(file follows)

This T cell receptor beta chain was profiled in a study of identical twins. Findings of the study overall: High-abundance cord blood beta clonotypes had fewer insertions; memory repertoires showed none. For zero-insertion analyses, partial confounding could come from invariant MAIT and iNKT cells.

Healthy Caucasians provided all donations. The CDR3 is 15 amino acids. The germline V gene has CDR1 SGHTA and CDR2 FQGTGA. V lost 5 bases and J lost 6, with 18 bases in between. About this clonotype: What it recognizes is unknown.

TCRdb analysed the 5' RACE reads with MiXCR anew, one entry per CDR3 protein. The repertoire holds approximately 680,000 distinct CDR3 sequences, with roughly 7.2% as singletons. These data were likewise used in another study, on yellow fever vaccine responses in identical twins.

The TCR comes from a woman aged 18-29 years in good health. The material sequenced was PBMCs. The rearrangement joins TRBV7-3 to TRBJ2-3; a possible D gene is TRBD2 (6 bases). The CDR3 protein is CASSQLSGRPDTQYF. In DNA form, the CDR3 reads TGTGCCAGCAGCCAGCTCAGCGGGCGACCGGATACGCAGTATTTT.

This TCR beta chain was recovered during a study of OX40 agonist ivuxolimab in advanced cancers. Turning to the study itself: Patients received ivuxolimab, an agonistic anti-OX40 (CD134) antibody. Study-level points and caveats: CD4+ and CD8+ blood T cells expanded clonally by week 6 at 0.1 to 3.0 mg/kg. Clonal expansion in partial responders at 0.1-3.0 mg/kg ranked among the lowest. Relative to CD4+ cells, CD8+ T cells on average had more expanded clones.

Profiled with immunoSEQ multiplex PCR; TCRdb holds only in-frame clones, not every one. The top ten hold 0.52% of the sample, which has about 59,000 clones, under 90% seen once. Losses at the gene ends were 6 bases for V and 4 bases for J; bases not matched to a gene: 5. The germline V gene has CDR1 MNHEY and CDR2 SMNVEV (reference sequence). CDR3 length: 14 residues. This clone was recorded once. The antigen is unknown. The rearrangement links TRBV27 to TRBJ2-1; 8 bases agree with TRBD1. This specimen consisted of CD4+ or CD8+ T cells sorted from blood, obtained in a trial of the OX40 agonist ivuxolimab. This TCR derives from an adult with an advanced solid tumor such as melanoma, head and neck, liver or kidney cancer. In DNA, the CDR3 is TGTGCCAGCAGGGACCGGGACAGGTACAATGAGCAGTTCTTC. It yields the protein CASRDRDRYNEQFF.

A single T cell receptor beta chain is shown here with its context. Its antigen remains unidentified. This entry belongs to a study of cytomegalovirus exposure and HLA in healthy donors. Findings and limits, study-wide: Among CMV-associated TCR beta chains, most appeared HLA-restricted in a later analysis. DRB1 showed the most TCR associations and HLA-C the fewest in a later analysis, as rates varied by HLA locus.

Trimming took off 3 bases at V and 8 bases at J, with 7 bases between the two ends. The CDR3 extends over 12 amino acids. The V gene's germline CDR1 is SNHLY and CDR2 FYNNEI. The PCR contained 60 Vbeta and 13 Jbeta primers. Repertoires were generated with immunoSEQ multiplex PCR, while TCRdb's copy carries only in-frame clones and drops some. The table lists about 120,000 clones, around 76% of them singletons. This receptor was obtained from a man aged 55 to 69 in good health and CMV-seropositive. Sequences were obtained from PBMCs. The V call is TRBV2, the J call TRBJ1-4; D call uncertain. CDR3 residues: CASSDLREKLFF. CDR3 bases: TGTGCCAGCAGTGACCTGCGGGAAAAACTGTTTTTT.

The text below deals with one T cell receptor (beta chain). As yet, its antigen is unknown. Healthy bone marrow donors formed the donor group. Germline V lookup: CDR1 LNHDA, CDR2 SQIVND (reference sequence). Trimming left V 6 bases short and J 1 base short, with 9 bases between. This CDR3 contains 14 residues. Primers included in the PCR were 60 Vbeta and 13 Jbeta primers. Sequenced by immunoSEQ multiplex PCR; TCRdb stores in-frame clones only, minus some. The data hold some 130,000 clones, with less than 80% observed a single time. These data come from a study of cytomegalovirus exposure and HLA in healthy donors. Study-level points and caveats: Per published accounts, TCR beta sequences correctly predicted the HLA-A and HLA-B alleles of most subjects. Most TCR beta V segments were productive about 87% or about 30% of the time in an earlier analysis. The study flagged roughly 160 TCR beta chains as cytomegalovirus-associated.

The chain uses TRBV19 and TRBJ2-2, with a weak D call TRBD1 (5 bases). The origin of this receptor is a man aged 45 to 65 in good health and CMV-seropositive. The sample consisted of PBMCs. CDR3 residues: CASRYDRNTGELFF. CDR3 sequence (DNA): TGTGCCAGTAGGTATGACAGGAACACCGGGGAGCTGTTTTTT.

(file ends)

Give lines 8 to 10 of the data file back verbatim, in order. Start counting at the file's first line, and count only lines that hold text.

Trimming took off 3 bases at V and 8 bases at J, with 7 bases between the two ends. The CDR3 extends over 12 amino acids. The V gene's germline CDR1 is SNHLY and CDR2 FYNNEI. The PCR contained 60 Vbeta and 13 Jbeta primers. Repertoires were generated with immunoSEQ multiplex PCR, while TCRdb's copy carries only in-frame clones and drops some. The table lists about 120,000 clones, around 76% of them singletons. This receptor was obtained from a man aged 55 to 69 in good health and CMV-seropositive. Sequences were obtained from PBMCs. The V call is TRBV2, the J call TRBJ1-4; D call uncertain. CDR3 residues: CASSDLREKLFF. CDR3 bases: TGTGCCAGCAGTGACCTGCGGGAAAAACTGTTTTTT.

The text below deals with one T cell receptor (beta chain). As yet, its antigen is unknown. Healthy bone marrow donors formed the donor group. Germline V lookup: CDR1 LNHDA, CDR2 SQIVND (reference sequence). Trimming left V 6 bases short and J 1 base short, with 9 bases between. This CDR3 contains 14 residues. Primers included in the PCR were 60 Vbeta and 13 Jbeta primers. Sequenced by immunoSEQ multiplex PCR; TCRdb stores in-frame clones only, minus some. The data hold some 130,000 clones, with less than 80% observed a single time. These data come from a study of cytomegalovirus exposure and HLA in healthy donors. Study-level points and caveats: Per published accounts, TCR beta sequences correctly predicted the HLA-A and HLA-B alleles of most subjects. Most TCR beta V segments were productive about 87% or about 30% of the time in an earlier analysis. The study flagged roughly 160 TCR beta chains as cytomegalovirus-associated.

The chain uses TRBV19 and TRBJ2-2, with a weak D call TRBD1 (5 bases). The origin of this receptor is a man aged 45 to 65 in good health and CMV-seropositive. The sample consisted of PBMCs. CDR3 residues: CASRYDRNTGELFF. CDR3 sequence (DNA): TGTGCCAGTAGGTATGACAGGAACACCGGGGAGCTGTTTTTT.